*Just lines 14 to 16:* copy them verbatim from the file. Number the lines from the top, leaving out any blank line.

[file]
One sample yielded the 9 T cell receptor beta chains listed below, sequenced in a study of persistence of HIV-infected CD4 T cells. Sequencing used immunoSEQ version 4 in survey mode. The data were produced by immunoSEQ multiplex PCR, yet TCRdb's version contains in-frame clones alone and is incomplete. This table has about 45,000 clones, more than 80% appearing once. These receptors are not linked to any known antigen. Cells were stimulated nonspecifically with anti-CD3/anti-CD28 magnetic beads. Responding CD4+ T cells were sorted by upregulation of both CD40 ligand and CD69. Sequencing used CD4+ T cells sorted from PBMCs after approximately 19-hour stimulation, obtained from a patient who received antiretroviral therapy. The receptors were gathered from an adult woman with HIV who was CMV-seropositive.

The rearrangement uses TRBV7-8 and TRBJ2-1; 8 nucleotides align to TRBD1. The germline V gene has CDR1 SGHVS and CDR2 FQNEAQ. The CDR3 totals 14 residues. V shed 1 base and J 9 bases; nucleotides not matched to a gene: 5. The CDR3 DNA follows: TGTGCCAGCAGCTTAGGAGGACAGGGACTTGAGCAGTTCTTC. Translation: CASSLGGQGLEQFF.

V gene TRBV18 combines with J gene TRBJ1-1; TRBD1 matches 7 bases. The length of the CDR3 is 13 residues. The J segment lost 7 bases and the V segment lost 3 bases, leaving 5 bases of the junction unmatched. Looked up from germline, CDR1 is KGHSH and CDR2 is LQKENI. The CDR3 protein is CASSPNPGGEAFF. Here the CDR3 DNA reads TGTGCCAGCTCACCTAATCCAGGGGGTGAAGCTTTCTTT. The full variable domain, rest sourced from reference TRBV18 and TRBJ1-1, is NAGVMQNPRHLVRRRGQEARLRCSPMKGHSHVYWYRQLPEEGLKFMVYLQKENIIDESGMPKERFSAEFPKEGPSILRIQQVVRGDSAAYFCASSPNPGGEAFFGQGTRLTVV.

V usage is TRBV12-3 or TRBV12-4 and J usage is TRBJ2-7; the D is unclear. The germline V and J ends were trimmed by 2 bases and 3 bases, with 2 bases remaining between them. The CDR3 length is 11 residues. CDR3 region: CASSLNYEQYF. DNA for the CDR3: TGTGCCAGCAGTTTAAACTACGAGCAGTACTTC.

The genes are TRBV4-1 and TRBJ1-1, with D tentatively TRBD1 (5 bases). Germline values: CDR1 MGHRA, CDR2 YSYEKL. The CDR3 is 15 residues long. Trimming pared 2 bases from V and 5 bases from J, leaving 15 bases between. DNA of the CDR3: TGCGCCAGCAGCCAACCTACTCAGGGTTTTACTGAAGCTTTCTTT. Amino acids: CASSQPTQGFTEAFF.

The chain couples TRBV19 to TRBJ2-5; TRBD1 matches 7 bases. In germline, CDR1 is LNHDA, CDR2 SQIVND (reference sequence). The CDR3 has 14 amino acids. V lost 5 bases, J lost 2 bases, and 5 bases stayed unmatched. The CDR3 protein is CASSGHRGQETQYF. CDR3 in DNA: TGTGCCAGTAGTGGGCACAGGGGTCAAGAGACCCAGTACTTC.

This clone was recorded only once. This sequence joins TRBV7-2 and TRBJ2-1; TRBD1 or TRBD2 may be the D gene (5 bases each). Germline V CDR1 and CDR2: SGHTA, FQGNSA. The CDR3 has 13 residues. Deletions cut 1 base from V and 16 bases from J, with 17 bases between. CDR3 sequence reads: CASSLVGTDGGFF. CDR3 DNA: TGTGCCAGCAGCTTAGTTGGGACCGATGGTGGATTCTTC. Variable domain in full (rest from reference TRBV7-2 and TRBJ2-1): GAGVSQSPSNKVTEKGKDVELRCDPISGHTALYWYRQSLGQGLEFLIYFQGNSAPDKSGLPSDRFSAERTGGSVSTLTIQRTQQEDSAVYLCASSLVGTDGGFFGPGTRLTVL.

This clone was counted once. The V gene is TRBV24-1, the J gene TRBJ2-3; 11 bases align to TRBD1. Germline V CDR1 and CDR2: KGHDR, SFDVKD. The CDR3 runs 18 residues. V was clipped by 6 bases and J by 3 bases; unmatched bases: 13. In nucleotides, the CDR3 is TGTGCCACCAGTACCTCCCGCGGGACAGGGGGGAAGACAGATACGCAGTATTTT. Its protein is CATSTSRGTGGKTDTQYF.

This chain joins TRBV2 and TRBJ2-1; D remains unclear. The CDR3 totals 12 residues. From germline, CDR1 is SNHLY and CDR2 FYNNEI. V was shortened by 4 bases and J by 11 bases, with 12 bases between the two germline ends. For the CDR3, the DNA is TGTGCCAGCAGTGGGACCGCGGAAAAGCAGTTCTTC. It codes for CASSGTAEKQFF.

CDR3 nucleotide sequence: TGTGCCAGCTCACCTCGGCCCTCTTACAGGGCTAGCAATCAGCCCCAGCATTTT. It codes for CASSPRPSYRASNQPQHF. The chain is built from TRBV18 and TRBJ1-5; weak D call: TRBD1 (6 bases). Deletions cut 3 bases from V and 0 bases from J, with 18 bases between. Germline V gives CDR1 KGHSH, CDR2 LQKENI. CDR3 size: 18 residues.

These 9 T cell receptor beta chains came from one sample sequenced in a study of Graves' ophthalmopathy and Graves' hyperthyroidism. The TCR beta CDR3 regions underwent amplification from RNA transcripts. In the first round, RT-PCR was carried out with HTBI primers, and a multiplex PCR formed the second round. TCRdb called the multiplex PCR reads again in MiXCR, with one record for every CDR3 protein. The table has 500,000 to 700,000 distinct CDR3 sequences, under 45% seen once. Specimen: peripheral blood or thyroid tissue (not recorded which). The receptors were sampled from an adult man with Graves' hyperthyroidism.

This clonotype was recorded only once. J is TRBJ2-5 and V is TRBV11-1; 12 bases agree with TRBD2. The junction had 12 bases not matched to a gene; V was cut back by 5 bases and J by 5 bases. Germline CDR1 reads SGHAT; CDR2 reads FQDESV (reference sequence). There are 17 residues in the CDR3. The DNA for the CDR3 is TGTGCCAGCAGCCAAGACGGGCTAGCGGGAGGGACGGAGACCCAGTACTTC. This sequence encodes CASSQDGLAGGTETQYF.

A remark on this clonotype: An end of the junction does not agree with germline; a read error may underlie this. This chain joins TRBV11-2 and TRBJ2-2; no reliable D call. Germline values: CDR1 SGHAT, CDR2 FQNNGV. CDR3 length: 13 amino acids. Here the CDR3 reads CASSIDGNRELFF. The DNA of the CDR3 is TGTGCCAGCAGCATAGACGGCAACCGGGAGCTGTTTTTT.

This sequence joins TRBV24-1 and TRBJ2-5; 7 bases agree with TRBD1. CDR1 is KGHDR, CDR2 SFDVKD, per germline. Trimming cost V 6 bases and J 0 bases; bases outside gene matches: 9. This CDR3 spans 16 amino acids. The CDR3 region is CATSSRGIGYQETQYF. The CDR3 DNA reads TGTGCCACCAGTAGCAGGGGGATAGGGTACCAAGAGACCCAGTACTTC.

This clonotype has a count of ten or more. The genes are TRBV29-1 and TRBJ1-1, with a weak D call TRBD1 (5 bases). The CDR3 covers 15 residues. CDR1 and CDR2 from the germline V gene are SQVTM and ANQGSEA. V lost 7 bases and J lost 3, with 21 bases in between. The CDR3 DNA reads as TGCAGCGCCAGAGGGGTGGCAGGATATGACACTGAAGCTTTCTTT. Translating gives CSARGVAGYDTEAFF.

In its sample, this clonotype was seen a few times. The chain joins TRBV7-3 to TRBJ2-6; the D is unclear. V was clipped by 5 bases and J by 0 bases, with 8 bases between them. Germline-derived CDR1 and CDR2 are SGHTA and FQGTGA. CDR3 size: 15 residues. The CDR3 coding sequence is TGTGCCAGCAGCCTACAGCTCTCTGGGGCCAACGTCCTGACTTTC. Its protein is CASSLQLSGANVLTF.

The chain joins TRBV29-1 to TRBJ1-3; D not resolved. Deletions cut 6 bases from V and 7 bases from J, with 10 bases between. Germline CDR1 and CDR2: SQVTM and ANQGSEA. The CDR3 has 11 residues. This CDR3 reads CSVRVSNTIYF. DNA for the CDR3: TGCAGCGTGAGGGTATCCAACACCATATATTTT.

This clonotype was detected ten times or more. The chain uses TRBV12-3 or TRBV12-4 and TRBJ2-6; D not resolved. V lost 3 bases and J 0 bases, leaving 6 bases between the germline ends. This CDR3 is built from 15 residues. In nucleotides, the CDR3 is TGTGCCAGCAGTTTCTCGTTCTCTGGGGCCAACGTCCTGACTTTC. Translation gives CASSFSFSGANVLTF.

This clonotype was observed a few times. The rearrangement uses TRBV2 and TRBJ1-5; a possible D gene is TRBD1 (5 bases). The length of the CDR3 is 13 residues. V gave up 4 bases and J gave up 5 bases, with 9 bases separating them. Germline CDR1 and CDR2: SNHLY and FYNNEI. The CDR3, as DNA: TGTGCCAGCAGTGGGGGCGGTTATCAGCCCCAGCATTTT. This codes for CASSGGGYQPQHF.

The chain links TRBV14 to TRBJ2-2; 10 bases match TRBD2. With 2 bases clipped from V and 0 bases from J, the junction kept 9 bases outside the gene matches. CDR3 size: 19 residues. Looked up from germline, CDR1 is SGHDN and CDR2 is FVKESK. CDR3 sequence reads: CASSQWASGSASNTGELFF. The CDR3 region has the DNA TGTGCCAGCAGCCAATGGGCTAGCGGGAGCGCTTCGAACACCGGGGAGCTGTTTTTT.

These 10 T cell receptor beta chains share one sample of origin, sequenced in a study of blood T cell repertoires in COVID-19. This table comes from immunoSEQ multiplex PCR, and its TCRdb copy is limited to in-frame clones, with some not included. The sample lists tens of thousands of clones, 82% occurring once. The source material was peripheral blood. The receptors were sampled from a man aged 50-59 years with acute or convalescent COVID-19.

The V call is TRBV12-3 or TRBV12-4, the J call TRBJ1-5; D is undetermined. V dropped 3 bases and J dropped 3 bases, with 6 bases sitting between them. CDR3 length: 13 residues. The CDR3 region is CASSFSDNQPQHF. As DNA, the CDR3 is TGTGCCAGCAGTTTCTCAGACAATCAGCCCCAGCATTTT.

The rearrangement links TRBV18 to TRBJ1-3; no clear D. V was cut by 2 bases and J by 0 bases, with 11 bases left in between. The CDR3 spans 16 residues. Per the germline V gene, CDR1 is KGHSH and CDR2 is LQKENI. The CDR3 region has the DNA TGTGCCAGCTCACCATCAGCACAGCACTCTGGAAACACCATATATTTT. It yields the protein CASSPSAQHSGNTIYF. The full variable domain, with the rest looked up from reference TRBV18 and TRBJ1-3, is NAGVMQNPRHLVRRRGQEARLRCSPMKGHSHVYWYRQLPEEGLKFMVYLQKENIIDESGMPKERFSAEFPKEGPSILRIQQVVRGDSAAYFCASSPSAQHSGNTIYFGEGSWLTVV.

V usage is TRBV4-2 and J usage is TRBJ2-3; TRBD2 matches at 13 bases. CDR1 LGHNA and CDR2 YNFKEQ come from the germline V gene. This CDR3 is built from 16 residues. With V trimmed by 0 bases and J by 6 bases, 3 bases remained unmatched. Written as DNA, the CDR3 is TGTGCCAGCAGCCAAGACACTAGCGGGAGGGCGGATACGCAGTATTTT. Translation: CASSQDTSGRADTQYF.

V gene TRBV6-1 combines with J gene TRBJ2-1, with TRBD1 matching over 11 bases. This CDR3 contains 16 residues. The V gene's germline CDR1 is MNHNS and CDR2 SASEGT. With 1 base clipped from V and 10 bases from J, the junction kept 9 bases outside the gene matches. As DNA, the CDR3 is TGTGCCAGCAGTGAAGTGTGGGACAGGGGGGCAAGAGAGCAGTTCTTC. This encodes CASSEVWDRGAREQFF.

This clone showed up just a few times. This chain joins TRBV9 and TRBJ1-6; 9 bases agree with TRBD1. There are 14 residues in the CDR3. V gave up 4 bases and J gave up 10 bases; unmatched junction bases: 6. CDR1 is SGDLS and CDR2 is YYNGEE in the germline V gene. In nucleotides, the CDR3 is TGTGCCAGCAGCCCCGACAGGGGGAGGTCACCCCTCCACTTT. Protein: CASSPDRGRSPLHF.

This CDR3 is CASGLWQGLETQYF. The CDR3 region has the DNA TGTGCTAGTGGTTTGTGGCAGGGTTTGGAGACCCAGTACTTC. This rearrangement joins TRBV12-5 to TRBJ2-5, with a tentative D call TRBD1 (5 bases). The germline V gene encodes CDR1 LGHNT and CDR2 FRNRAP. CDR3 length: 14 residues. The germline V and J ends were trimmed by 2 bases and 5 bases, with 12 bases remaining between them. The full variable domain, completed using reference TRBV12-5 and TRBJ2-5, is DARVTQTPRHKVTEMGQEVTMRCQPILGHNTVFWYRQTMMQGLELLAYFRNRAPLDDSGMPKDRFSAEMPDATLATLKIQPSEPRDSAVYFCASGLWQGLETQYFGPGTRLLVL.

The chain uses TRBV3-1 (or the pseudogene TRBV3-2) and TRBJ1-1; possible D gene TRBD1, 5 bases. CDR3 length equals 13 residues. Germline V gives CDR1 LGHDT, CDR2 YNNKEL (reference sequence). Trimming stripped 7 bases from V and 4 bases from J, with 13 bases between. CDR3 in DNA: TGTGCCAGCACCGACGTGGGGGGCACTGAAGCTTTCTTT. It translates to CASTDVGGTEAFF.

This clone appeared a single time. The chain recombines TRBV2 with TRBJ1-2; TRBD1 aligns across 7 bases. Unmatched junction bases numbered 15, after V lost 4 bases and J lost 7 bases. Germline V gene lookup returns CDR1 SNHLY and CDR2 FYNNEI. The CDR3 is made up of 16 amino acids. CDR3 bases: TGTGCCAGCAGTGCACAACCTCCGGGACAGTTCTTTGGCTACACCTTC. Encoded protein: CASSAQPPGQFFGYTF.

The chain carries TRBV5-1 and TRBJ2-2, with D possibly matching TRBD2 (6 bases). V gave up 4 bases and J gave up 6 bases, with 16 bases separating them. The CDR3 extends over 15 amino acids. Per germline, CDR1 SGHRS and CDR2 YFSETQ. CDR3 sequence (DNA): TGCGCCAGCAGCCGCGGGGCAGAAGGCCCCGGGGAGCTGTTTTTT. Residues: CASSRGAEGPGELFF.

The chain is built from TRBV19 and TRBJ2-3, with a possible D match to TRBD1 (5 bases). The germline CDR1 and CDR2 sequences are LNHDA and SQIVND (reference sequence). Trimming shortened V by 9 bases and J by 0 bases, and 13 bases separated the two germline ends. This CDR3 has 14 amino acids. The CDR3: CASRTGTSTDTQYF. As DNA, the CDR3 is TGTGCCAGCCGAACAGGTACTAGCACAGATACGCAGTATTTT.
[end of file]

This sequence joins TRBV24-1 and TRBJ2-5; 7 bases agree with TRBD1. CDR1 is KGHDR, CDR2 SFDVKD, per germline. Trimming cost V 6 bases and J 0 bases; bases outside gene matches: 9. This CDR3 spans 16 amino acids. The CDR3 region is CATSSRGIGYQETQYF. The CDR3 DNA reads TGTGCCACCAGTAGCAGGGGGATAGGGTACCAAGAGACCCAGTACTTC.

This clonotype has a count of ten or more. The genes are TRBV29-1 and TRBJ1-1, with a weak D call TRBD1 (5 bases). The CDR3 covers 15 residues. CDR1 and CDR2 from the germline V gene are SQVTM and ANQGSEA. V lost 7 bases and J lost 3, with 21 bases in between. The CDR3 DNA reads as TGCAGCGCCAGAGGGGTGGCAGGATATGACACTGAAGCTTTCTTT. Translating gives CSARGVAGYDTEAFF.

In its sample, this clonotype was seen a few times. The chain joins TRBV7-3 to TRBJ2-6; the D is unclear. V was clipped by 5 bases and J by 0 bases, with 8 bases between them. Germline-derived CDR1 and CDR2 are SGHTA and FQGTGA. CDR3 size: 15 residues. The CDR3 coding sequence is TGTGCCAGCAGCCTACAGCTCTCTGGGGCCAACGTCCTGACTTTC. Its protein is CASSLQLSGANVLTF.